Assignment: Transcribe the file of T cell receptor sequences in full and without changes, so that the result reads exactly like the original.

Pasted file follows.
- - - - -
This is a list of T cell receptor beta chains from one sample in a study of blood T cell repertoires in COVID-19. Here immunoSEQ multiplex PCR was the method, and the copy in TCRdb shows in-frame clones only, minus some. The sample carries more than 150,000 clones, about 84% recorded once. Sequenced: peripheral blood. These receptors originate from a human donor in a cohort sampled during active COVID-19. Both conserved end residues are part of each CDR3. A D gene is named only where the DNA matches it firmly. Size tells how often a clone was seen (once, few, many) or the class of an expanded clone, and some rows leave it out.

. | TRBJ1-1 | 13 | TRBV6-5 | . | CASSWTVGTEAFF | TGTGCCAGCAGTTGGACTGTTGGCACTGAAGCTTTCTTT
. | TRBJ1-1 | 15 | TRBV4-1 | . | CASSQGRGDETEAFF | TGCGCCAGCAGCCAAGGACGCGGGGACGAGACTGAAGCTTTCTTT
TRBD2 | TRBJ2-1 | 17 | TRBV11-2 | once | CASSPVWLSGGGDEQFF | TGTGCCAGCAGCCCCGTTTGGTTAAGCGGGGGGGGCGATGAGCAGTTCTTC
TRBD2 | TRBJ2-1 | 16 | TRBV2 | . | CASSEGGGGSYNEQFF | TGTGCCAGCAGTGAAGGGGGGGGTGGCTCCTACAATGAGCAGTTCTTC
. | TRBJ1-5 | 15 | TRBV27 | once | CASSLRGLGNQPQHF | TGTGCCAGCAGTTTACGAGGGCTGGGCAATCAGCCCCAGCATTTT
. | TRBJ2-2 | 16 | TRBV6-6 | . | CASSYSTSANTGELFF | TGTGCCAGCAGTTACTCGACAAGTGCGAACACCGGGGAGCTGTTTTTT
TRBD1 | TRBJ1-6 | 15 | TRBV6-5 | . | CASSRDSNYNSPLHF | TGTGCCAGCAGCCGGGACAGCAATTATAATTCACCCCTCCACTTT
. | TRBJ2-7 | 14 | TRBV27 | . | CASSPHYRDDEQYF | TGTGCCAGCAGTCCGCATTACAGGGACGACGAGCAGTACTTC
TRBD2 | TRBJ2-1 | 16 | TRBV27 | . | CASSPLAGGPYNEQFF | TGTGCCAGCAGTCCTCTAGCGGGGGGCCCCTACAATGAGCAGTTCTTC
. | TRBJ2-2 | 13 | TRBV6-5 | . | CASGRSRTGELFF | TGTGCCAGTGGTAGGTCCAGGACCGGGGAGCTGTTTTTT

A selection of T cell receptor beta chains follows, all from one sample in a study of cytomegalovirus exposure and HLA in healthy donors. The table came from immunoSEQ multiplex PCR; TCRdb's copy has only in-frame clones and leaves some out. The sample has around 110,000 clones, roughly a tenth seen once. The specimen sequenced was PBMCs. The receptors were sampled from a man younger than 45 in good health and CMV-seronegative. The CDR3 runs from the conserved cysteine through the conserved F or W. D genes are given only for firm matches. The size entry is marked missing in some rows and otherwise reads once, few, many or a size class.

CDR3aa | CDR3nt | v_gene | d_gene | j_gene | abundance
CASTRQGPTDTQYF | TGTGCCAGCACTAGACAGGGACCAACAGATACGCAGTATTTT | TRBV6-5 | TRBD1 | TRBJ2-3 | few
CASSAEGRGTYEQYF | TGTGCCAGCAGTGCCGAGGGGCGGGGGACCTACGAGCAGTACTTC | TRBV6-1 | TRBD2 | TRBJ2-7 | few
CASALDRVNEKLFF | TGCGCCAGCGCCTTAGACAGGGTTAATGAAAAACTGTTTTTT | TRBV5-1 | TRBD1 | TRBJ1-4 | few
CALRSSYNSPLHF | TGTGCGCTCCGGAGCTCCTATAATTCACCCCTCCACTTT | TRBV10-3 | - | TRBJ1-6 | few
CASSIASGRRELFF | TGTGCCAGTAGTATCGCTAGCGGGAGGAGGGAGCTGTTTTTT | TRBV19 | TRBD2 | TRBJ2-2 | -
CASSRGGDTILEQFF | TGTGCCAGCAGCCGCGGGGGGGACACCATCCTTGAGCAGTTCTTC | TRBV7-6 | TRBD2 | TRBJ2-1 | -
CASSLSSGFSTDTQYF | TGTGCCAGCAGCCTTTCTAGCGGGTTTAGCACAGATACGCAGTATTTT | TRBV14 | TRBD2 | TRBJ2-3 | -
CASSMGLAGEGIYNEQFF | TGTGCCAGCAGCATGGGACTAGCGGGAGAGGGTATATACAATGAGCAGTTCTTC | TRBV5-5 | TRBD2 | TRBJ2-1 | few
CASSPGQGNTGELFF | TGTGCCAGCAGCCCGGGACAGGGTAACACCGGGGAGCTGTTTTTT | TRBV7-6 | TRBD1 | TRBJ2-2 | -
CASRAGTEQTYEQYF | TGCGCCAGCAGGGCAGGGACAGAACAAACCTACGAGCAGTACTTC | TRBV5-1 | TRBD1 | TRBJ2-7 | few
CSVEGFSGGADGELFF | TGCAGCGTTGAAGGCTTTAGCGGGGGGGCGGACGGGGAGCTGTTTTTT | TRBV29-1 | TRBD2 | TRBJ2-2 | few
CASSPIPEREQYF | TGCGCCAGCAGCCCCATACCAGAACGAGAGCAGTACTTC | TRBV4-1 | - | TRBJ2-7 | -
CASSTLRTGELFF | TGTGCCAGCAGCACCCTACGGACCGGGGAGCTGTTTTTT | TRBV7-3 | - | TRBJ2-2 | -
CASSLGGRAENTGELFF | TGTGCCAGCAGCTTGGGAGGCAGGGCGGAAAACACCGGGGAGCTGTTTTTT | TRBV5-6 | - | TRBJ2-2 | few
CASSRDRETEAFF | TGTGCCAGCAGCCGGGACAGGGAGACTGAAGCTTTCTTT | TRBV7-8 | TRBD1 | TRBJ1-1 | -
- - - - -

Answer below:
This is a list of T cell receptor beta chains from one sample in a study of blood T cell repertoires in COVID-19. Here immunoSEQ multiplex PCR was the method, and the copy in TCRdb shows in-frame clones only, minus some. The sample carries more than 150,000 clones, about 84% recorded once. Sequenced: peripheral blood. These receptors originate from a human donor in a cohort sampled during active COVID-19. Both conserved end residues are part of each CDR3. A D gene is named only where the DNA matches it firmly. Size tells how often a clone was seen (once, few, many) or the class of an expanded clone, and some rows leave it out.

. | TRBJ1-1 | 13 | TRBV6-5 | . | CASSWTVGTEAFF | TGTGCCAGCAGTTGGACTGTTGGCACTGAAGCTTTCTTT
. | TRBJ1-1 | 15 | TRBV4-1 | . | CASSQGRGDETEAFF | TGCGCCAGCAGCCAAGGACGCGGGGACGAGACTGAAGCTTTCTTT
TRBD2 | TRBJ2-1 | 17 | TRBV11-2 | once | CASSPVWLSGGGDEQFF | TGTGCCAGCAGCCCCGTTTGGTTAAGCGGGGGGGGCGATGAGCAGTTCTTC
TRBD2 | TRBJ2-1 | 16 | TRBV2 | . | CASSEGGGGSYNEQFF | TGTGCCAGCAGTGAAGGGGGGGGTGGCTCCTACAATGAGCAGTTCTTC
. | TRBJ1-5 | 15 | TRBV27 | once | CASSLRGLGNQPQHF | TGTGCCAGCAGTTTACGAGGGCTGGGCAATCAGCCCCAGCATTTT
. | TRBJ2-2 | 16 | TRBV6-6 | . | CASSYSTSANTGELFF | TGTGCCAGCAGTTACTCGACAAGTGCGAACACCGGGGAGCTGTTTTTT
TRBD1 | TRBJ1-6 | 15 | TRBV6-5 | . | CASSRDSNYNSPLHF | TGTGCCAGCAGCCGGGACAGCAATTATAATTCACCCCTCCACTTT
. | TRBJ2-7 | 14 | TRBV27 | . | CASSPHYRDDEQYF | TGTGCCAGCAGTCCGCATTACAGGGACGACGAGCAGTACTTC
TRBD2 | TRBJ2-1 | 16 | TRBV27 | . | CASSPLAGGPYNEQFF | TGTGCCAGCAGTCCTCTAGCGGGGGGCCCCTACAATGAGCAGTTCTTC
. | TRBJ2-2 | 13 | TRBV6-5 | . | CASGRSRTGELFF | TGTGCCAGTGGTAGGTCCAGGACCGGGGAGCTGTTTTTT

A selection of T cell receptor beta chains follows, all from one sample in a study of cytomegalovirus exposure and HLA in healthy donors. The table came from immunoSEQ multiplex PCR; TCRdb's copy has only in-frame clones and leaves some out. The sample has around 110,000 clones, roughly a tenth seen once. The specimen sequenced was PBMCs. The receptors were sampled from a man younger than 45 in good health and CMV-seronegative. The CDR3 runs from the conserved cysteine through the conserved F or W. D genes are given only for firm matches. The size entry is marked missing in some rows and otherwise reads once, few, many or a size class.

CDR3aa | CDR3nt | v_gene | d_gene | j_gene | abundance
CASTRQGPTDTQYF | TGTGCCAGCACTAGACAGGGACCAACAGATACGCAGTATTTT | TRBV6-5 | TRBD1 | TRBJ2-3 | few
CASSAEGRGTYEQYF | TGTGCCAGCAGTGCCGAGGGGCGGGGGACCTACGAGCAGTACTTC | TRBV6-1 | TRBD2 | TRBJ2-7 | few
CASALDRVNEKLFF | TGCGCCAGCGCCTTAGACAGGGTTAATGAAAAACTGTTTTTT | TRBV5-1 | TRBD1 | TRBJ1-4 | few
CALRSSYNSPLHF | TGTGCGCTCCGGAGCTCCTATAATTCACCCCTCCACTTT | TRBV10-3 | - | TRBJ1-6 | few
CASSIASGRRELFF | TGTGCCAGTAGTATCGCTAGCGGGAGGAGGGAGCTGTTTTTT | TRBV19 | TRBD2 | TRBJ2-2 | -
CASSRGGDTILEQFF | TGTGCCAGCAGCCGCGGGGGGGACACCATCCTTGAGCAGTTCTTC | TRBV7-6 | TRBD2 | TRBJ2-1 | -
CASSLSSGFSTDTQYF | TGTGCCAGCAGCCTTTCTAGCGGGTTTAGCACAGATACGCAGTATTTT | TRBV14 | TRBD2 | TRBJ2-3 | -
CASSMGLAGEGIYNEQFF | TGTGCCAGCAGCATGGGACTAGCGGGAGAGGGTATATACAATGAGCAGTTCTTC | TRBV5-5 | TRBD2 | TRBJ2-1 | few
CASSPGQGNTGELFF | TGTGCCAGCAGCCCGGGACAGGGTAACACCGGGGAGCTGTTTTTT | TRBV7-6 | TRBD1 | TRBJ2-2 | -
CASRAGTEQTYEQYF | TGCGCCAGCAGGGCAGGGACAGAACAAACCTACGAGCAGTACTTC | TRBV5-1 | TRBD1 | TRBJ2-7 | few
CSVEGFSGGADGELFF | TGCAGCGTTGAAGGCTTTAGCGGGGGGGCGGACGGGGAGCTGTTTTTT | TRBV29-1 | TRBD2 | TRBJ2-2 | few
CASSPIPEREQYF | TGCGCCAGCAGCCCCATACCAGAACGAGAGCAGTACTTC | TRBV4-1 | - | TRBJ2-7 | -
CASSTLRTGELFF | TGTGCCAGCAGCACCCTACGGACCGGGGAGCTGTTTTTT | TRBV7-3 | - | TRBJ2-2 | -
CASSLGGRAENTGELFF | TGTGCCAGCAGCTTGGGAGGCAGGGCGGAAAACACCGGGGAGCTGTTTTTT | TRBV5-6 | - | TRBJ2-2 | few
CASSRDRETEAFF | TGTGCCAGCAGCCGGGACAGGGAGACTGAAGCTTTCTTT | TRBV7-8 | TRBD1 | TRBJ1-1 | -